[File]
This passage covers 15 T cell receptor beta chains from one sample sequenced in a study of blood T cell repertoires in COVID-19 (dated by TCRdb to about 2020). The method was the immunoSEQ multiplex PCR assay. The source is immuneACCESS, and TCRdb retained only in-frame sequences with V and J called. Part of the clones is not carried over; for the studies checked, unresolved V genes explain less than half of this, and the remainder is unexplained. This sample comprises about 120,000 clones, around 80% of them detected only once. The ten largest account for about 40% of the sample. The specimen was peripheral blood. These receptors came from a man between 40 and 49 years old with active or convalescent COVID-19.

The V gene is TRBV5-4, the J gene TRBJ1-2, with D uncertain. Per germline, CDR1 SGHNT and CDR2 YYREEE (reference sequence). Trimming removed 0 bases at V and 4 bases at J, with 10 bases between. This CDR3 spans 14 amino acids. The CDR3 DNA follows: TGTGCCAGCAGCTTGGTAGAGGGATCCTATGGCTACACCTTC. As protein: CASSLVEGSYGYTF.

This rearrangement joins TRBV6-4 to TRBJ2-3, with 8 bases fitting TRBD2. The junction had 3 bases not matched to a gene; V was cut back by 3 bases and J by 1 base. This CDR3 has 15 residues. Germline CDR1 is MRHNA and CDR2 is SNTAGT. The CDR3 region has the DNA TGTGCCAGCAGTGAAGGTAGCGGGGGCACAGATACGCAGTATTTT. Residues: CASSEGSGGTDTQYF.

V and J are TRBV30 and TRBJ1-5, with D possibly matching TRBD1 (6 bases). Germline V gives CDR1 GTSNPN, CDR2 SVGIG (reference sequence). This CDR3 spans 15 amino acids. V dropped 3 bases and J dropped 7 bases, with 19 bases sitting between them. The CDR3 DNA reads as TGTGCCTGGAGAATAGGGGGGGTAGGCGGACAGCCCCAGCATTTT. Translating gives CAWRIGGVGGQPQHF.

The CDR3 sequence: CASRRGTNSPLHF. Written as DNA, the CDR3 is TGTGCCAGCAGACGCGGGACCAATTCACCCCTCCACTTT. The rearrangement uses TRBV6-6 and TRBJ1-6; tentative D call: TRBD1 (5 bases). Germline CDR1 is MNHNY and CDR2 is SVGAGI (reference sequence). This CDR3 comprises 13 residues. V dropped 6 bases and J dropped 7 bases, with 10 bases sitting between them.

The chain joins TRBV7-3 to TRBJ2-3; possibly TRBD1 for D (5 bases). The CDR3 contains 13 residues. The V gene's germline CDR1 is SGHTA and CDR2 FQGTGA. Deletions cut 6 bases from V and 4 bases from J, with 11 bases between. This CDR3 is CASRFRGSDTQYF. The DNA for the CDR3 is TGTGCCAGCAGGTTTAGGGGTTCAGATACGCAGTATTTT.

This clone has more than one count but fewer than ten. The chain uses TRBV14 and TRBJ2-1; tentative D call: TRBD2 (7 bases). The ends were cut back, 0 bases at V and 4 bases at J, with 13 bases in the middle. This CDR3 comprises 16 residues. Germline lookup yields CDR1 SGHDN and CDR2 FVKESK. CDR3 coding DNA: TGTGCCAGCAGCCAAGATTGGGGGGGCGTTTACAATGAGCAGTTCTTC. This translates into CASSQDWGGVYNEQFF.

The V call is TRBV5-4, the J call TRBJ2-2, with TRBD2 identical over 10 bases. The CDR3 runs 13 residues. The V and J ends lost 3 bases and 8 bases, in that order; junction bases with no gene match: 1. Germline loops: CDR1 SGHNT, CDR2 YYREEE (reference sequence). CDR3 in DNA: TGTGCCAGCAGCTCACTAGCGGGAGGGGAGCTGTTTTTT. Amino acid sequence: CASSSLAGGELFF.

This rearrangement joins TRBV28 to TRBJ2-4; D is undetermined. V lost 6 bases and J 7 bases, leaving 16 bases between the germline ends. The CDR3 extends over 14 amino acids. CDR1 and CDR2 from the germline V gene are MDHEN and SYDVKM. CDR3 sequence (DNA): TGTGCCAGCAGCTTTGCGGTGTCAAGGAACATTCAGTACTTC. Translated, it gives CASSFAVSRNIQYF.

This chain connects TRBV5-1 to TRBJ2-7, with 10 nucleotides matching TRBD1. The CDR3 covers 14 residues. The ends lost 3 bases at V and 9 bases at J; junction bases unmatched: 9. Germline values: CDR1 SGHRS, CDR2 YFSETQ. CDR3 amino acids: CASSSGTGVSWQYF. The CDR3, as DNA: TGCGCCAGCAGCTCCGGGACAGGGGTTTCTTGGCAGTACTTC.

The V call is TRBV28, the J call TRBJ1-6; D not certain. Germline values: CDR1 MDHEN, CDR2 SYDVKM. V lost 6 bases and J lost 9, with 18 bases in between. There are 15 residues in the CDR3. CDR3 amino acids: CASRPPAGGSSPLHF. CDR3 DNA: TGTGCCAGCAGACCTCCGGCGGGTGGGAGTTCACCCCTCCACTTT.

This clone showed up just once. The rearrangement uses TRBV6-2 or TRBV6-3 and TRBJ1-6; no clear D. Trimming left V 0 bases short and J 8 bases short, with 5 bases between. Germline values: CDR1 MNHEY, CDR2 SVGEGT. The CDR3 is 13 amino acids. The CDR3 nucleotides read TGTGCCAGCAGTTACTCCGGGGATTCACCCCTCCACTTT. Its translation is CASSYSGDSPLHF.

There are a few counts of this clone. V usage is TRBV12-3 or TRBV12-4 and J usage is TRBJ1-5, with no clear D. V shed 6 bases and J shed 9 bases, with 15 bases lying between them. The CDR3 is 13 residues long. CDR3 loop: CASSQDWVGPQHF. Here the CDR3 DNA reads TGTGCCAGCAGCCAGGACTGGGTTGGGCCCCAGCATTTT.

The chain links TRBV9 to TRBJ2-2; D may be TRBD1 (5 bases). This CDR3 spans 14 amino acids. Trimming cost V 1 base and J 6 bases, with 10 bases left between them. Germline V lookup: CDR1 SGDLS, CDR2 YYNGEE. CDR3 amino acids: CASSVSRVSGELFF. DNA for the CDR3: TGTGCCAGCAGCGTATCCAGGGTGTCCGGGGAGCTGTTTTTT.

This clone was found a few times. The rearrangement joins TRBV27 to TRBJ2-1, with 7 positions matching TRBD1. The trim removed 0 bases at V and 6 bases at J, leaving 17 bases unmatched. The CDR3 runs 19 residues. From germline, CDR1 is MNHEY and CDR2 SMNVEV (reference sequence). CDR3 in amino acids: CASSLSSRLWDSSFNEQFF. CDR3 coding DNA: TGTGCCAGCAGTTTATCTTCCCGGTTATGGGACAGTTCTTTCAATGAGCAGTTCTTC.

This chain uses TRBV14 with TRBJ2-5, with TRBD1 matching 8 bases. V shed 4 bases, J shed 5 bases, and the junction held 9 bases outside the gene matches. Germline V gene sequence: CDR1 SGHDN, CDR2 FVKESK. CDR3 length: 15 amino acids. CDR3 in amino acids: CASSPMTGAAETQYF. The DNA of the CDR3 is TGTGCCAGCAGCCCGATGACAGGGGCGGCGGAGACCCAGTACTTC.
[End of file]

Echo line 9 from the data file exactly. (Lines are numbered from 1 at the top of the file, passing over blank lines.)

This rearrangement joins TRBV28 to TRBJ2-4; D is undetermined. V lost 6 bases and J 7 bases, leaving 16 bases between the germline ends. The CDR3 extends over 14 amino acids. CDR1 and CDR2 from the germline V gene are MDHEN and SYDVKM. CDR3 sequence (DNA): TGTGCCAGCAGCTTTGCGGTGTCAAGGAACATTCAGTACTTC. Translated, it gives CASSFAVSRNIQYF.